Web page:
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15 Parents’ accounts of the grief experiences and support needs of children and young people bereaved during the COVID-19 pandemic: results from a UK-wide online survey
  1. Silvia Goss1,
  2. Mirella Longo1,
  3. Kathy Seddon1,
  4. Anna Torrens-Burton2,
  5. Eileen Sutton3,
  6. Damian Farnell4,
  7. Alison Penny5,
  8. Annmarie Nelson1,
  9. Anthony Byrne1,
  10. Lucy Selman3 and
  11. Emily Harrop1
  1. 1Marie Curie Palliative Care Research Centre, Division of Population Medicine, Cardiff University, Cardiff, UK
  2. 2PRIME Centre, Division of Population Medicine, Cardiff University, Cardiff, UK
  3. 3Palliative and End of Life Care Research Group, Population Health Sciences, Bristol Medical School, University of Bristol, Bristol UK
  4. 4School of Dentistry, Cardiff University, Cardiff, UK
  5. 5National Bereavement Alliance/Childhood Bereavement Network, London, UK


Introduction Many children and young people have experienced the death of close family members during the Covid-19 pandemic, whilst also facing unprecedented disruption to their daily routines and support networks.

Aims This study investigated their bereavement experiences and support needs as described by their parents/guardians.

Method We disseminated a UK-wide online survey through social media platforms and community/charitable organisations, capturing the grief experiences of adults bereaved during the pandemic. Parent/guardian free-text responses (N=106) to a question on their child(ren)’s support needs were analysed thematically.

Results Three main themes were identified: the pandemic-related challenges and struggles experienced by children and young people; family support and coping; and support from schools and services. Pandemic specific challenges include the impacts of not being able to be with the relative prior to their death, isolation from peers and other family members, and disruption to daily routines and wider support networks. Examples were given of effective coping and grief-related communication within families, but some parents also described difficulties relating to their own grief and children’s pre-existing mental health problems. The important role of schools and bereavement organisations in providing specialist support was valued, but there was evidence of unmet need and difficulties accessing bereavement and mental health support.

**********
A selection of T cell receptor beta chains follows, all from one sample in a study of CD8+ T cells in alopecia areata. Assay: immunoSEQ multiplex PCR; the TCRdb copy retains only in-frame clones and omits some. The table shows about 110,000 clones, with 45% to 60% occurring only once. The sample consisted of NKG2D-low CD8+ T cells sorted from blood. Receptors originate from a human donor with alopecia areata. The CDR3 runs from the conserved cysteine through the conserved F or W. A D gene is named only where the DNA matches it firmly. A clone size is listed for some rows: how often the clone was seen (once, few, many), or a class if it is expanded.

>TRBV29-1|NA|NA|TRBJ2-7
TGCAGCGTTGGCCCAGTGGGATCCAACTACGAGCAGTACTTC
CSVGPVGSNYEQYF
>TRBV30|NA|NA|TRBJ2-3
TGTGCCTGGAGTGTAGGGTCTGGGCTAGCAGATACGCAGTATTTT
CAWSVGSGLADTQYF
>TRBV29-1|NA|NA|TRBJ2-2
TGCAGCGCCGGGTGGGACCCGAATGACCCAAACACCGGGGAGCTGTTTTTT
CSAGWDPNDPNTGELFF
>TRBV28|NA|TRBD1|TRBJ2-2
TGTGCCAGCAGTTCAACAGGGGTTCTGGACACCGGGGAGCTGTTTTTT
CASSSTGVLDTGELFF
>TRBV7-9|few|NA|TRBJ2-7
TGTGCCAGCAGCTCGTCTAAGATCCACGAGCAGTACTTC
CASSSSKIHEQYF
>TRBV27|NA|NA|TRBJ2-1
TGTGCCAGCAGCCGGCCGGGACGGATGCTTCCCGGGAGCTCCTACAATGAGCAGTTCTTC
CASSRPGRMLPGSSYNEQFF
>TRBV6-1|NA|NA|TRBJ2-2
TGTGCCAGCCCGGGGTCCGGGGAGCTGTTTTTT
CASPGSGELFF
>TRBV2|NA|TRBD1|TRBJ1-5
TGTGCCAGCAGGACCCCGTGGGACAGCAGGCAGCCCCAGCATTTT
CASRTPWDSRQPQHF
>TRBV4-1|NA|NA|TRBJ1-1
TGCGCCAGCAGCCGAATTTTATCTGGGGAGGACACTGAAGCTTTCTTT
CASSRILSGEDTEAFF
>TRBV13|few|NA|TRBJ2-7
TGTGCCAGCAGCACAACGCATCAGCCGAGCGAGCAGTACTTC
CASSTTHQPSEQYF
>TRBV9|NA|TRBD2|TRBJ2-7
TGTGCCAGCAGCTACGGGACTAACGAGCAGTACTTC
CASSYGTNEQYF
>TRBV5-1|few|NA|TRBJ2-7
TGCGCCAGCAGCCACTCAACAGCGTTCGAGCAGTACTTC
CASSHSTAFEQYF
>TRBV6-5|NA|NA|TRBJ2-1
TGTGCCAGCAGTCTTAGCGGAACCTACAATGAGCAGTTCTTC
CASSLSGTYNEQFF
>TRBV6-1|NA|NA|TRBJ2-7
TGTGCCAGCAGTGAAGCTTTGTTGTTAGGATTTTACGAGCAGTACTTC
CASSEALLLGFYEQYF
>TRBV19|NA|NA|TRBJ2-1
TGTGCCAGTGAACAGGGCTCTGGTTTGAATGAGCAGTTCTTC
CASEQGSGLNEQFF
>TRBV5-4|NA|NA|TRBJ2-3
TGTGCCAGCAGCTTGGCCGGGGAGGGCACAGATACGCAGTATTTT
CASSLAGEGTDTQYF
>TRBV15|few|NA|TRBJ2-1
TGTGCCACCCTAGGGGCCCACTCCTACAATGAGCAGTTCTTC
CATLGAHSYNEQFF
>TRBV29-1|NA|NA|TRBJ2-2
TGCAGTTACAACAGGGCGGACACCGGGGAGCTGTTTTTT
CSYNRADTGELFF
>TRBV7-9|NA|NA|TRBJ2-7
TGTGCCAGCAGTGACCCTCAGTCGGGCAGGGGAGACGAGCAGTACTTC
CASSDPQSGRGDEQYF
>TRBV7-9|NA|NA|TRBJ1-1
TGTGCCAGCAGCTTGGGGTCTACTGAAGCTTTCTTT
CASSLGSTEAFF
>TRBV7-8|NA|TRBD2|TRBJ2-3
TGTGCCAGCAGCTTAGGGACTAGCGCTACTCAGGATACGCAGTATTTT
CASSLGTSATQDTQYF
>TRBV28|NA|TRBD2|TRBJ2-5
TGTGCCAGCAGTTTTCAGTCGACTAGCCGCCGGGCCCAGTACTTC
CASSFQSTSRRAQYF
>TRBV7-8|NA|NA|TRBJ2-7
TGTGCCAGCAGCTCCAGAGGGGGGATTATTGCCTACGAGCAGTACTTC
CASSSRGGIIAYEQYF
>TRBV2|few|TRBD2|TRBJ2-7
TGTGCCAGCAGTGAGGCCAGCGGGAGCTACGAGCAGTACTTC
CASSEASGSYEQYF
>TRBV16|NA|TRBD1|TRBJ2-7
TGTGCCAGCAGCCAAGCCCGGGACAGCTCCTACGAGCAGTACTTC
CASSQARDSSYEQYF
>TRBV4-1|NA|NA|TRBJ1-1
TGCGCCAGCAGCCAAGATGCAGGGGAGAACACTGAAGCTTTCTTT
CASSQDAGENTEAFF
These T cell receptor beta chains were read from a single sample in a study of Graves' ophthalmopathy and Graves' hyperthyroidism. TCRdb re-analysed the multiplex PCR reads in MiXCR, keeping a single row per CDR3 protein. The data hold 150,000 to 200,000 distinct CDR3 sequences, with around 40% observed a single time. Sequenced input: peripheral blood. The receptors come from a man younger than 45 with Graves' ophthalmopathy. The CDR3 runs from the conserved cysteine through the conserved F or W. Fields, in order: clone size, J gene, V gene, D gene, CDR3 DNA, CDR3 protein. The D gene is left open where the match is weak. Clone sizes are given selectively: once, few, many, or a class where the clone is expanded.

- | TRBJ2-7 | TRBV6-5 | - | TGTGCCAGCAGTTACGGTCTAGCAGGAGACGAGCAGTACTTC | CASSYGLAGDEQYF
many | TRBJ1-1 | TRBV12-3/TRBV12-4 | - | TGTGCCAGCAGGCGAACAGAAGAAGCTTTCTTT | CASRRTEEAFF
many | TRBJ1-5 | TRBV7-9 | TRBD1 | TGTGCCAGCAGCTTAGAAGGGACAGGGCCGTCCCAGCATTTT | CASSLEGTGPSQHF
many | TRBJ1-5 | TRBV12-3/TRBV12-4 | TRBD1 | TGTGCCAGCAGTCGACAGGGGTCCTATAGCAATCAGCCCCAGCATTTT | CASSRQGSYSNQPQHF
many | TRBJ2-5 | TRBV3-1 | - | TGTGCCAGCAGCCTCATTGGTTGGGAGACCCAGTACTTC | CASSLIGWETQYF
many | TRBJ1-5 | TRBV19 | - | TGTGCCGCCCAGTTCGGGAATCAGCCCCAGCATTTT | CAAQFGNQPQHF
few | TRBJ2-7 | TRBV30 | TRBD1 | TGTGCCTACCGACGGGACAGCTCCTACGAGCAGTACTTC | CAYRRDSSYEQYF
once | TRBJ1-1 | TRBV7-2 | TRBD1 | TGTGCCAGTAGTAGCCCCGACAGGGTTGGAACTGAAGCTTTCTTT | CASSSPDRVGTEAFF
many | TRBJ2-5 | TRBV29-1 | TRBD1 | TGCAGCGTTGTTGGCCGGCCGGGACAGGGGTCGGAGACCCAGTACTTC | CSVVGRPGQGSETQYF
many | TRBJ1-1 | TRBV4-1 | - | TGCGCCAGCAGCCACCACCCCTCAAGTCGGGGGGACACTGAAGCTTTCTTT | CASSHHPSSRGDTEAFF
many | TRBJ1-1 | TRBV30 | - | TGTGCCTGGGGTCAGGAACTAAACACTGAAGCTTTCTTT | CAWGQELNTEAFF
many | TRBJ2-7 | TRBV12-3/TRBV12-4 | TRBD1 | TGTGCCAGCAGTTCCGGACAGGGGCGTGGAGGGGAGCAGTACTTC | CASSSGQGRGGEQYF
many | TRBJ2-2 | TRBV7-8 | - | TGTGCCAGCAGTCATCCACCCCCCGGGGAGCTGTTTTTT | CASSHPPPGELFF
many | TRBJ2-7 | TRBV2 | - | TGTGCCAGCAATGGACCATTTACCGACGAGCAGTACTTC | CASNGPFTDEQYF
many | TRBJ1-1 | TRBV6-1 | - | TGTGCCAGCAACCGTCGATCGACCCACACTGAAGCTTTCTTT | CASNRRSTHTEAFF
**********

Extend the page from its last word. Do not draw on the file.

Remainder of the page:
Conclusion Children and young people have faced additional strains and challenges associated with pandemic bereavement, with some requiring specialist bereavement or mental health support.

Impact This study provides insight into how children and young people experienced the death of a close family member during the pandemic. We recommend initiatives that facilitate open communication within family, peer and school settings, adequate resourcing of school and community-based specialist services, and increased information and signposting to support.

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